“Each of us started saving 1 rupee from our pocket money and set up a fund to buy sanitary napkins. We also began distributing napkins from our ‘sanitary bank’ to girls who could not afford to buy or contribute to the fund,” said Seema.

Bulk purchase of sanitary napkins also helped the young girls to save money.

While initially, the girls’ families reprimanded them for wasting time on such issues, they later became supportive when they heard about the importance and necessity of menstrual hygiene.

“We have made it a point to share our knowledge on menstrual hygiene with our friends in school and encourage girls to switch to sanitary napkins instead of cloth, rags, and so on,” she said.

The twelve young girls from the Kishori club of Hardiya have been hailed as heroes and are constantly thanked by families for their efforts in taking charge of promoting sanitation and spreading awareness on menstrual health.

Data suggests that girls are largely at par with boys up to adolescence, but with the onset of puberty,the educational outcomes of girls begin to diverge and they face increasing restrictions on their mobility and agency.

According to a 2015 report by Dasra, about 23 per cent of girls drop out of school annually because of lack of awareness and poor menstrual hygiene management.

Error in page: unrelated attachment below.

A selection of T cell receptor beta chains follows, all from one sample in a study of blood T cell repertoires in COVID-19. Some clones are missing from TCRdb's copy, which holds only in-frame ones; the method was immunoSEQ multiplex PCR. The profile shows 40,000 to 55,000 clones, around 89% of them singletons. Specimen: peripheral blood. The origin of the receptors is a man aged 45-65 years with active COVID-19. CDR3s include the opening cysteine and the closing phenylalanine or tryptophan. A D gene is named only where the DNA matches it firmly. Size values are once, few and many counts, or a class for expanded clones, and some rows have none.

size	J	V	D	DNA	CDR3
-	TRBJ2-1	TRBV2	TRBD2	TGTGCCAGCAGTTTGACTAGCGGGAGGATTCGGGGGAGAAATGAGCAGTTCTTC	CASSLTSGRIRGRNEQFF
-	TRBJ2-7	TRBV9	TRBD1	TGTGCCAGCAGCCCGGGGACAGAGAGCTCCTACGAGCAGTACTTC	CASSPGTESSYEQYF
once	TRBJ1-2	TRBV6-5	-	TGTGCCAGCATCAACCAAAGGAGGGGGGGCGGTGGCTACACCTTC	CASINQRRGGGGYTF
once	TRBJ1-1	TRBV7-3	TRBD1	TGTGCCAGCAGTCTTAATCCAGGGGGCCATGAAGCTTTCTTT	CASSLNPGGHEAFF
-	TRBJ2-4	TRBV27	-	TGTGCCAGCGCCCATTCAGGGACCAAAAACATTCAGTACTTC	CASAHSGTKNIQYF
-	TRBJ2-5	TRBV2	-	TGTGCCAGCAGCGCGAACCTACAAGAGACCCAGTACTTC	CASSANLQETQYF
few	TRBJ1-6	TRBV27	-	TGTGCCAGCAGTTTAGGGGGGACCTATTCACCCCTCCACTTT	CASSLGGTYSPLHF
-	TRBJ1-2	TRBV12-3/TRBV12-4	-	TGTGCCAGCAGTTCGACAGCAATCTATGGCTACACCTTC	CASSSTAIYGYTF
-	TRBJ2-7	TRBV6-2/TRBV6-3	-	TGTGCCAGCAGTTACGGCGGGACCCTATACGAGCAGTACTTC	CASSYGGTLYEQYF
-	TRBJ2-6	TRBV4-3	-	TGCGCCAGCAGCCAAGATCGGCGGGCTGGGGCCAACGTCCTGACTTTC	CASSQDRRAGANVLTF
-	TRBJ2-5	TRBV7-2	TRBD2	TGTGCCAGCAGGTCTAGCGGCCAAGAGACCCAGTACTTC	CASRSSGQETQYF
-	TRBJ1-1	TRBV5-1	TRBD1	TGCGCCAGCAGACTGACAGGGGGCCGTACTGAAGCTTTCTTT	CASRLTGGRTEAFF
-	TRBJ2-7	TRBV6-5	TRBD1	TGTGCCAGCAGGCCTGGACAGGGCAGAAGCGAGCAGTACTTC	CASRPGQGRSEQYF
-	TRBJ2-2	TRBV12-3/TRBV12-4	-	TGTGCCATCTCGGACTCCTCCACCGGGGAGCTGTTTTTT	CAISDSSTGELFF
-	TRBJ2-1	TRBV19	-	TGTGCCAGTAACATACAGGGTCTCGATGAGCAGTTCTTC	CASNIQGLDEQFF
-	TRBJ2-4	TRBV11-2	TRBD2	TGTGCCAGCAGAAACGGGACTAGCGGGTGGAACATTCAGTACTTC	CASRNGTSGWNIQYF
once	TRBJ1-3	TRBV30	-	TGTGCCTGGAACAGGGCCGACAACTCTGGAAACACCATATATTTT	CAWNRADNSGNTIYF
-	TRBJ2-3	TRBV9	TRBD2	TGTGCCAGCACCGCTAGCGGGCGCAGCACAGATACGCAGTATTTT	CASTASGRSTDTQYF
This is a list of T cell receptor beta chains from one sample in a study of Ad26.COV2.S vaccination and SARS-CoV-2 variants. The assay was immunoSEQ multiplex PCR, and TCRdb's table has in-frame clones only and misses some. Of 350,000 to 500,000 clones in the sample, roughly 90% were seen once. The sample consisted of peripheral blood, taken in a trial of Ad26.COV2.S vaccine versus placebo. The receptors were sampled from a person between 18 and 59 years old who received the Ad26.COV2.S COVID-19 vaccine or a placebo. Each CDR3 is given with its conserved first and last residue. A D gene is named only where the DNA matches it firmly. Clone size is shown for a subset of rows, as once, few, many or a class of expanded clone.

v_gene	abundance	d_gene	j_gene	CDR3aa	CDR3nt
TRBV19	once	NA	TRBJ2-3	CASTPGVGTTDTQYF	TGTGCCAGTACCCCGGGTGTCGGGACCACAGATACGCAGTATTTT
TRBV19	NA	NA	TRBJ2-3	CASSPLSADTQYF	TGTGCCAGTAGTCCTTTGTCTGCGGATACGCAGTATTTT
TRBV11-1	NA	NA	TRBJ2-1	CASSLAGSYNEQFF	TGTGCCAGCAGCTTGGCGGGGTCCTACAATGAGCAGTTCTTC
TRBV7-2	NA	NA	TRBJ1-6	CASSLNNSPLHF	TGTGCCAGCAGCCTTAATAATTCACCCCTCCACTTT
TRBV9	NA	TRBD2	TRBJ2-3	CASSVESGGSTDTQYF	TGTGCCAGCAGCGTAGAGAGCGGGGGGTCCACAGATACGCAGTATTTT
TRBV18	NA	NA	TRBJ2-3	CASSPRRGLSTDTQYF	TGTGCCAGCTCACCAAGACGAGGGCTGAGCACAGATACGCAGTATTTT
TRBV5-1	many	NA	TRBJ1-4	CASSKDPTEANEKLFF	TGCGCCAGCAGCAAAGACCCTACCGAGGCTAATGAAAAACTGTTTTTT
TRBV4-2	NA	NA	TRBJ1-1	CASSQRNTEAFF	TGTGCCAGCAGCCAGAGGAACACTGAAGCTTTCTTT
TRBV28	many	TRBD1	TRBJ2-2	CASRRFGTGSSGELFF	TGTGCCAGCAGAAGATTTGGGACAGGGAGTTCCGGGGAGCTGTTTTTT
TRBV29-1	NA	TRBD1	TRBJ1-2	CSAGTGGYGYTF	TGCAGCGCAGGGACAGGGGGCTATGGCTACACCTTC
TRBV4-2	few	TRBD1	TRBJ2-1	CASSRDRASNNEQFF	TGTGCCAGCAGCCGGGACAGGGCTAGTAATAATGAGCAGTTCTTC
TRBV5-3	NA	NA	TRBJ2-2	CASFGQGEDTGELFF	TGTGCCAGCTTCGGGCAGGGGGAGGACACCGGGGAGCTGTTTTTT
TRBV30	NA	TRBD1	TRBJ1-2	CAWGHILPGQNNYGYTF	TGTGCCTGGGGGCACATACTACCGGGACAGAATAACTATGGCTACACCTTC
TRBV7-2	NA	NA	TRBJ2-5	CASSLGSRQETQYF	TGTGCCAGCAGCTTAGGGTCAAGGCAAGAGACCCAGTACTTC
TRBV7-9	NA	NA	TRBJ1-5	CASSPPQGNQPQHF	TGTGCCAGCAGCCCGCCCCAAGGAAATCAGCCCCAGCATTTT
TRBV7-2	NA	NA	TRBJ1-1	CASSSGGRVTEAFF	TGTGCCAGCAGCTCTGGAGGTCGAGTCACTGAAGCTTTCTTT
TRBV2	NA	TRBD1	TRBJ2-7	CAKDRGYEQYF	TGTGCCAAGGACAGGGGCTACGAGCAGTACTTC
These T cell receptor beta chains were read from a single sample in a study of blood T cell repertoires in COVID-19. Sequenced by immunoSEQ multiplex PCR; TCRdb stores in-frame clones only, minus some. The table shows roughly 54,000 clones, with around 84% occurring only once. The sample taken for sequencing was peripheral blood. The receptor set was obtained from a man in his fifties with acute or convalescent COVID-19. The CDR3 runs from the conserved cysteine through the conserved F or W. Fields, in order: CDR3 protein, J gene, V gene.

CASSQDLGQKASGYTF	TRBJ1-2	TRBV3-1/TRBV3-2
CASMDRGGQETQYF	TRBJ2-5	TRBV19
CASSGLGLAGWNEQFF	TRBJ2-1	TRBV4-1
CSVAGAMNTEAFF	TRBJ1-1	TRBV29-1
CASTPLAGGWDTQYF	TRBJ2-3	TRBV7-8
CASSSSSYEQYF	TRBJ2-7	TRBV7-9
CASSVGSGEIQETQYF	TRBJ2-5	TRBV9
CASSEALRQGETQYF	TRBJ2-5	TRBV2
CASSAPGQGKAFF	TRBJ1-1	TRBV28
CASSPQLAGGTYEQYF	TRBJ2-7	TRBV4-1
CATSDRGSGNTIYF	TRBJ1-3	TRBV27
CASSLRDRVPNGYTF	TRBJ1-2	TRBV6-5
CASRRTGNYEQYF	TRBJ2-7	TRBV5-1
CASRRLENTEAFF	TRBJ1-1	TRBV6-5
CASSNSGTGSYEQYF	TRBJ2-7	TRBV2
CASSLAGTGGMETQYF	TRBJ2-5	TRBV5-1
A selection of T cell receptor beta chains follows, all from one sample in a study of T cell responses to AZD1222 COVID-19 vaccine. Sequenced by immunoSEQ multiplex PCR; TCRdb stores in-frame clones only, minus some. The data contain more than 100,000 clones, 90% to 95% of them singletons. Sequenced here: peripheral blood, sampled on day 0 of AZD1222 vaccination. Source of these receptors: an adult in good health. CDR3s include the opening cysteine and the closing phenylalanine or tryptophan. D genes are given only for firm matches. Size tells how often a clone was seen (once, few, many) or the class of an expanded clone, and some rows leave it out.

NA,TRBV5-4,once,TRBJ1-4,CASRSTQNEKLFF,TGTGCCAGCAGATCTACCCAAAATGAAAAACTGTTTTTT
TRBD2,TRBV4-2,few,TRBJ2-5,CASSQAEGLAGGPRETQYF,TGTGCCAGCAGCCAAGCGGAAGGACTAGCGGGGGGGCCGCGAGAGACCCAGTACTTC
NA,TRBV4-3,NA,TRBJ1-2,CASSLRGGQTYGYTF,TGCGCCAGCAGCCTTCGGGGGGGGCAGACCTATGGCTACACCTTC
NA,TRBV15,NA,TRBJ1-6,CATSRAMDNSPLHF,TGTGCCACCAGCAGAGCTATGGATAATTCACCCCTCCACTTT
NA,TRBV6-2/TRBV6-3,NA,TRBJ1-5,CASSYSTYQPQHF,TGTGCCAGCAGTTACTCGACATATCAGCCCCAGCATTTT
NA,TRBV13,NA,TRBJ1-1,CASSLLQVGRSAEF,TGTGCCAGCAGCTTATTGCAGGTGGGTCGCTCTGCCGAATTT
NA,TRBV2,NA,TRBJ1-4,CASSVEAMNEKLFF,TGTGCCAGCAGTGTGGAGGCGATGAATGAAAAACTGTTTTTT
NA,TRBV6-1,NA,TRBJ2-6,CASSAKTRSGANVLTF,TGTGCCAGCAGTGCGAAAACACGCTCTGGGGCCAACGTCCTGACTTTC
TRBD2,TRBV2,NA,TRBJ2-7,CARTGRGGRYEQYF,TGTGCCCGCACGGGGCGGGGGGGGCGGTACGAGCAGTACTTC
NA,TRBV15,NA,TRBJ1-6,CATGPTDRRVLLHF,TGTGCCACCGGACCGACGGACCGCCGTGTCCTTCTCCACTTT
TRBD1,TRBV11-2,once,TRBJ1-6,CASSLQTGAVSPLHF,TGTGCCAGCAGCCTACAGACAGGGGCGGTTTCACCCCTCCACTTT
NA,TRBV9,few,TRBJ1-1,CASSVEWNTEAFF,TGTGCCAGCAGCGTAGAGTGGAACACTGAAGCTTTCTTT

Young girls like Seema Kumari have taken it upon themselves to break the myths and the culture of silence to ensure that girls from their community have access to hygienic sanitary products in order to continue their education.

Even though these girls belong to a remote village, with very little exposure to the outside world, they have surmounted social pressures and economic constraints to find ways to deal with the everyday challenges in menstrual health management.

This article was first published at DailyO


Kazim RizviJanuary 7, 2019
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7min1840

The world has increasingly taken to an online presence. In a sense, we have developed a community that exists on the web and thrives from the existence of data flows. However, because of the nature, speed, and scalability of online data transfer, the security threats can have very real consequences to individuals or whole organizations, as well as their online presence.

This area of thought is often referred to as cybersecurity. Securing cyberspace is fundamental to protect democratic institutions, the economy, free-speech and flow of ideas, as well as privacy, safety and security of people.